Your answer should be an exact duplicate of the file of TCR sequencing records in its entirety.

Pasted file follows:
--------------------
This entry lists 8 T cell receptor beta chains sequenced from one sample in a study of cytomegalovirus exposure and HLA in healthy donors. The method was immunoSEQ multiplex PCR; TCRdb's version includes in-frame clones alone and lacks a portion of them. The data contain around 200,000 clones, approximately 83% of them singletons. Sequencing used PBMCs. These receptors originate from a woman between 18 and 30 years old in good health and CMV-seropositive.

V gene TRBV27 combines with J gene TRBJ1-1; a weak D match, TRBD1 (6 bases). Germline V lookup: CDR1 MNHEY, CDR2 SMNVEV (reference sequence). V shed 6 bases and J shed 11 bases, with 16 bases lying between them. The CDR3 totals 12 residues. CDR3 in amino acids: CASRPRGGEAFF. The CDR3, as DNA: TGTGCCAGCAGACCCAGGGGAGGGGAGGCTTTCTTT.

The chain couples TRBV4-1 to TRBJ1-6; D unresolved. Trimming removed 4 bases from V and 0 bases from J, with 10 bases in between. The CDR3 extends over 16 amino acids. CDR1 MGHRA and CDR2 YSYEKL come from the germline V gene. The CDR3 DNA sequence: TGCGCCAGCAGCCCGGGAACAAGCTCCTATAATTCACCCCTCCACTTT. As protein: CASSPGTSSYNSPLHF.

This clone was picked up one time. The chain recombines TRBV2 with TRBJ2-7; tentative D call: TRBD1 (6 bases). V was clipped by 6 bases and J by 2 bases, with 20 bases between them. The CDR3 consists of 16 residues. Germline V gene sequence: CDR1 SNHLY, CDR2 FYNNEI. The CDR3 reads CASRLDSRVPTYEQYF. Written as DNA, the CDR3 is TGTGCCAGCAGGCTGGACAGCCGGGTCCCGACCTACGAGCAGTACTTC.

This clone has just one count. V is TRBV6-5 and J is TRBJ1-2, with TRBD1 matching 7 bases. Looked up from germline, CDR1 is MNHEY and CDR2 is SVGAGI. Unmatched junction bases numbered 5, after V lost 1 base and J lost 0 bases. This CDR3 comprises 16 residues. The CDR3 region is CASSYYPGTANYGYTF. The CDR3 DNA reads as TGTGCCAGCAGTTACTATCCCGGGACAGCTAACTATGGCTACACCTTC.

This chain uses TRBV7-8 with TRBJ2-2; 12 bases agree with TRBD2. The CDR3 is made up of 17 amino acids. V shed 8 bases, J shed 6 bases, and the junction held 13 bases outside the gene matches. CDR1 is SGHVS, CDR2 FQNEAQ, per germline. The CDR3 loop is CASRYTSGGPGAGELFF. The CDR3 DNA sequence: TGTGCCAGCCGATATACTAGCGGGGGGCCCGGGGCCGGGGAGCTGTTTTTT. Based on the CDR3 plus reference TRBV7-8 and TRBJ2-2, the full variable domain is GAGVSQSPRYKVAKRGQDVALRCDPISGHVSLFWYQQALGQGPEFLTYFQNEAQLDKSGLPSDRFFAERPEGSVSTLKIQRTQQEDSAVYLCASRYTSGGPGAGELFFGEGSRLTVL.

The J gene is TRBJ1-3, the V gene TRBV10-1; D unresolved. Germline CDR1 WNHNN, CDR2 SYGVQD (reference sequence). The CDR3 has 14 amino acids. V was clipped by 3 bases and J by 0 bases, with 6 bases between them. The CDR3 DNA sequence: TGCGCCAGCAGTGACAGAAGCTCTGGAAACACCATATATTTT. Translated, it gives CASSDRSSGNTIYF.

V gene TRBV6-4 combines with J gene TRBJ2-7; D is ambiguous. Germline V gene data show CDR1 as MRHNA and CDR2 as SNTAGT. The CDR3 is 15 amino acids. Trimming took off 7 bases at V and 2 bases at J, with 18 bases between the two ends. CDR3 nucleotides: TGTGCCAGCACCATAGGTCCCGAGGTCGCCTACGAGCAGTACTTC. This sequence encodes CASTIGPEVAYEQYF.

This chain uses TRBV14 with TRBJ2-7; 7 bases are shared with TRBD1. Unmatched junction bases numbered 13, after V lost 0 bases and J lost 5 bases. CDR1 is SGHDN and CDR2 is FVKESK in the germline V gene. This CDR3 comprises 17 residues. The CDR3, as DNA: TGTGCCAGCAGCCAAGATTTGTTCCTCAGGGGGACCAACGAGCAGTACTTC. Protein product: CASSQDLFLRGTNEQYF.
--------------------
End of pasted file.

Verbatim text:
This entry lists 8 T cell receptor beta chains sequenced from one sample in a study of cytomegalovirus exposure and HLA in healthy donors. The method was immunoSEQ multiplex PCR; TCRdb's version includes in-frame clones alone and lacks a portion of them. The data contain around 200,000 clones, approximately 83% of them singletons. Sequencing used PBMCs. These receptors originate from a woman between 18 and 30 years old in good health and CMV-seropositive.

V gene TRBV27 combines with J gene TRBJ1-1; a weak D match, TRBD1 (6 bases). Germline V lookup: CDR1 MNHEY, CDR2 SMNVEV (reference sequence). V shed 6 bases and J shed 11 bases, with 16 bases lying between them. The CDR3 totals 12 residues. CDR3 in amino acids: CASRPRGGEAFF. The CDR3, as DNA: TGTGCCAGCAGACCCAGGGGAGGGGAGGCTTTCTTT.

The chain couples TRBV4-1 to TRBJ1-6; D unresolved. Trimming removed 4 bases from V and 0 bases from J, with 10 bases in between. The CDR3 extends over 16 amino acids. CDR1 MGHRA and CDR2 YSYEKL come from the germline V gene. The CDR3 DNA sequence: TGCGCCAGCAGCCCGGGAACAAGCTCCTATAATTCACCCCTCCACTTT. As protein: CASSPGTSSYNSPLHF.

This clone was picked up one time. The chain recombines TRBV2 with TRBJ2-7; tentative D call: TRBD1 (6 bases). V was clipped by 6 bases and J by 2 bases, with 20 bases between them. The CDR3 consists of 16 residues. Germline V gene sequence: CDR1 SNHLY, CDR2 FYNNEI. The CDR3 reads CASRLDSRVPTYEQYF. Written as DNA, the CDR3 is TGTGCCAGCAGGCTGGACAGCCGGGTCCCGACCTACGAGCAGTACTTC.

This clone has just one count. V is TRBV6-5 and J is TRBJ1-2, with TRBD1 matching 7 bases. Looked up from germline, CDR1 is MNHEY and CDR2 is SVGAGI. Unmatched junction bases numbered 5, after V lost 1 base and J lost 0 bases. This CDR3 comprises 16 residues. The CDR3 region is CASSYYPGTANYGYTF. The CDR3 DNA reads as TGTGCCAGCAGTTACTATCCCGGGACAGCTAACTATGGCTACACCTTC.

This chain uses TRBV7-8 with TRBJ2-2; 12 bases agree with TRBD2. The CDR3 is made up of 17 amino acids. V shed 8 bases, J shed 6 bases, and the junction held 13 bases outside the gene matches. CDR1 is SGHVS, CDR2 FQNEAQ, per germline. The CDR3 loop is CASRYTSGGPGAGELFF. The CDR3 DNA sequence: TGTGCCAGCCGATATACTAGCGGGGGGCCCGGGGCCGGGGAGCTGTTTTTT. Based on the CDR3 plus reference TRBV7-8 and TRBJ2-2, the full variable domain is GAGVSQSPRYKVAKRGQDVALRCDPISGHVSLFWYQQALGQGPEFLTYFQNEAQLDKSGLPSDRFFAERPEGSVSTLKIQRTQQEDSAVYLCASRYTSGGPGAGELFFGEGSRLTVL.

The J gene is TRBJ1-3, the V gene TRBV10-1; D unresolved. Germline CDR1 WNHNN, CDR2 SYGVQD (reference sequence). The CDR3 has 14 amino acids. V was clipped by 3 bases and J by 0 bases, with 6 bases between them. The CDR3 DNA sequence: TGCGCCAGCAGTGACAGAAGCTCTGGAAACACCATATATTTT. Translated, it gives CASSDRSSGNTIYF.

V gene TRBV6-4 combines with J gene TRBJ2-7; D is ambiguous. Germline V gene data show CDR1 as MRHNA and CDR2 as SNTAGT. The CDR3 is 15 amino acids. Trimming took off 7 bases at V and 2 bases at J, with 18 bases between the two ends. CDR3 nucleotides: TGTGCCAGCACCATAGGTCCCGAGGTCGCCTACGAGCAGTACTTC. This sequence encodes CASTIGPEVAYEQYF.

This chain uses TRBV14 with TRBJ2-7; 7 bases are shared with TRBD1. Unmatched junction bases numbered 13, after V lost 0 bases and J lost 5 bases. CDR1 is SGHDN and CDR2 is FVKESK in the germline V gene. This CDR3 comprises 17 residues. The CDR3, as DNA: TGTGCCAGCAGCCAAGATTTGTTCCTCAGGGGGACCAACGAGCAGTACTTC. Protein product: CASSQDLFLRGTNEQYF.